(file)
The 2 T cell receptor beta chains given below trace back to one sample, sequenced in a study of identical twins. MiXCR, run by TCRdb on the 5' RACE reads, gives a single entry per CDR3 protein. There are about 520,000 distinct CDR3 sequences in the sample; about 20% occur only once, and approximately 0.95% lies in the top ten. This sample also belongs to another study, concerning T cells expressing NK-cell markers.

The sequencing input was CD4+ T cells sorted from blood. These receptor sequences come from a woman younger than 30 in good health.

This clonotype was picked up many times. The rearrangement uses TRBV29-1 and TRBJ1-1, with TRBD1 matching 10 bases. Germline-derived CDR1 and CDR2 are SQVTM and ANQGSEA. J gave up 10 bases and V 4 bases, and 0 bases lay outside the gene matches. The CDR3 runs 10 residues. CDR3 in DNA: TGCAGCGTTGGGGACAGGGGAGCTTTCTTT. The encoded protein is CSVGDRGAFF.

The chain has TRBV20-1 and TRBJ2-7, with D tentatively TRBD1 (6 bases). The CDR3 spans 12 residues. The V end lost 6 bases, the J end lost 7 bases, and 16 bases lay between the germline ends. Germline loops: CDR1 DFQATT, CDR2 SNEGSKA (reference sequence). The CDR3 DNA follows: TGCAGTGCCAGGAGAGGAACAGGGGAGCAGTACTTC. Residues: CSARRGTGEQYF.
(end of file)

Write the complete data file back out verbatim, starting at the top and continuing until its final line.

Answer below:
The 2 T cell receptor beta chains given below trace back to one sample, sequenced in a study of identical twins. MiXCR, run by TCRdb on the 5' RACE reads, gives a single entry per CDR3 protein. There are about 520,000 distinct CDR3 sequences in the sample; about 20% occur only once, and approximately 0.95% lies in the top ten. This sample also belongs to another study, concerning T cells expressing NK-cell markers.

The sequencing input was CD4+ T cells sorted from blood. These receptor sequences come from a woman younger than 30 in good health.

This clonotype was picked up many times. The rearrangement uses TRBV29-1 and TRBJ1-1, with TRBD1 matching 10 bases. Germline-derived CDR1 and CDR2 are SQVTM and ANQGSEA. J gave up 10 bases and V 4 bases, and 0 bases lay outside the gene matches. The CDR3 runs 10 residues. CDR3 in DNA: TGCAGCGTTGGGGACAGGGGAGCTTTCTTT. The encoded protein is CSVGDRGAFF.

The chain has TRBV20-1 and TRBJ2-7, with D tentatively TRBD1 (6 bases). The CDR3 spans 12 residues. The V end lost 6 bases, the J end lost 7 bases, and 16 bases lay between the germline ends. Germline loops: CDR1 DFQATT, CDR2 SNEGSKA (reference sequence). The CDR3 DNA follows: TGCAGTGCCAGGAGAGGAACAGGGGAGCAGTACTTC. Residues: CSARRGTGEQYF.